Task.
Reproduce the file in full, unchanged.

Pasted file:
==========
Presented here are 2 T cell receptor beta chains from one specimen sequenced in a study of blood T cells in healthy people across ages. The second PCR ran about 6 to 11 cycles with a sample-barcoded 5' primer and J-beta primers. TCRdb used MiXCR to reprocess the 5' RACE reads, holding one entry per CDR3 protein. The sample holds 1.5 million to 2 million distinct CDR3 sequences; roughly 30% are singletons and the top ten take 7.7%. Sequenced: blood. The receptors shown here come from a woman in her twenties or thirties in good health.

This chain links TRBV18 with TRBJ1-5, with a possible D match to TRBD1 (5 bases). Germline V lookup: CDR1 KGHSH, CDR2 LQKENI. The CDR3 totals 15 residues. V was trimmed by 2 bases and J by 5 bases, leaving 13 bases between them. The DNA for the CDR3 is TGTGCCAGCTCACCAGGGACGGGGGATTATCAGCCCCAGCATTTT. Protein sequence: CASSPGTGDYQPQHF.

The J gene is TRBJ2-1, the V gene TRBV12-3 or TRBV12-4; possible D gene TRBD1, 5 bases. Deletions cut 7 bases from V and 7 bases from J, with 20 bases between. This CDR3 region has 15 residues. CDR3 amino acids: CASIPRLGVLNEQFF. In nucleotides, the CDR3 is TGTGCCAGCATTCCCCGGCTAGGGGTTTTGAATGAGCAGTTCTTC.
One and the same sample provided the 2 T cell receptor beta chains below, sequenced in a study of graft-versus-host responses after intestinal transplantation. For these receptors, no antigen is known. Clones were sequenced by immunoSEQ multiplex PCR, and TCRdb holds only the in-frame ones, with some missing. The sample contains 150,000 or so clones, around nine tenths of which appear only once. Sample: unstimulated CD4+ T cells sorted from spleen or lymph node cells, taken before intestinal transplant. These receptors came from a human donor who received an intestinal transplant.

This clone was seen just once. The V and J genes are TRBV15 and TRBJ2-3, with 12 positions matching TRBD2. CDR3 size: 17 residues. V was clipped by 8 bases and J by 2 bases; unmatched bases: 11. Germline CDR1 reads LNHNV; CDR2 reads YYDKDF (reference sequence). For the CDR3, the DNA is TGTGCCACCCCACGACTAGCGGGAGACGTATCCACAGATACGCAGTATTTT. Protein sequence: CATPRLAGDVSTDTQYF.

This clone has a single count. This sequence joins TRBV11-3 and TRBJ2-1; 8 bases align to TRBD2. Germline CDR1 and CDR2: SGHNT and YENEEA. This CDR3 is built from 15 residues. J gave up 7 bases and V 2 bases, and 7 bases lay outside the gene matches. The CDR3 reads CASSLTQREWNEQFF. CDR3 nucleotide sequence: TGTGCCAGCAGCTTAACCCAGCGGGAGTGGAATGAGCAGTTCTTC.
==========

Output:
Presented here are 2 T cell receptor beta chains from one specimen sequenced in a study of blood T cells in healthy people across ages. The second PCR ran about 6 to 11 cycles with a sample-barcoded 5' primer and J-beta primers. TCRdb used MiXCR to reprocess the 5' RACE reads, holding one entry per CDR3 protein. The sample holds 1.5 million to 2 million distinct CDR3 sequences; roughly 30% are singletons and the top ten take 7.7%. Sequenced: blood. The receptors shown here come from a woman in her twenties or thirties in good health.

This chain links TRBV18 with TRBJ1-5, with a possible D match to TRBD1 (5 bases). Germline V lookup: CDR1 KGHSH, CDR2 LQKENI. The CDR3 totals 15 residues. V was trimmed by 2 bases and J by 5 bases, leaving 13 bases between them. The DNA for the CDR3 is TGTGCCAGCTCACCAGGGACGGGGGATTATCAGCCCCAGCATTTT. Protein sequence: CASSPGTGDYQPQHF.

The J gene is TRBJ2-1, the V gene TRBV12-3 or TRBV12-4; possible D gene TRBD1, 5 bases. Deletions cut 7 bases from V and 7 bases from J, with 20 bases between. This CDR3 region has 15 residues. CDR3 amino acids: CASIPRLGVLNEQFF. In nucleotides, the CDR3 is TGTGCCAGCATTCCCCGGCTAGGGGTTTTGAATGAGCAGTTCTTC.
One and the same sample provided the 2 T cell receptor beta chains below, sequenced in a study of graft-versus-host responses after intestinal transplantation. For these receptors, no antigen is known. Clones were sequenced by immunoSEQ multiplex PCR, and TCRdb holds only the in-frame ones, with some missing. The sample contains 150,000 or so clones, around nine tenths of which appear only once. Sample: unstimulated CD4+ T cells sorted from spleen or lymph node cells, taken before intestinal transplant. These receptors came from a human donor who received an intestinal transplant.

This clone was seen just once. The V and J genes are TRBV15 and TRBJ2-3, with 12 positions matching TRBD2. CDR3 size: 17 residues. V was clipped by 8 bases and J by 2 bases; unmatched bases: 11. Germline CDR1 reads LNHNV; CDR2 reads YYDKDF (reference sequence). For the CDR3, the DNA is TGTGCCACCCCACGACTAGCGGGAGACGTATCCACAGATACGCAGTATTTT. Protein sequence: CATPRLAGDVSTDTQYF.

This clone has a single count. This sequence joins TRBV11-3 and TRBJ2-1; 8 bases align to TRBD2. Germline CDR1 and CDR2: SGHNT and YENEEA. This CDR3 is built from 15 residues. J gave up 7 bases and V 2 bases, and 7 bases lay outside the gene matches. The CDR3 reads CASSLTQREWNEQFF. CDR3 nucleotide sequence: TGTGCCAGCAGCTTAACCCAGCGGGAGTGGAATGAGCAGTTCTTC.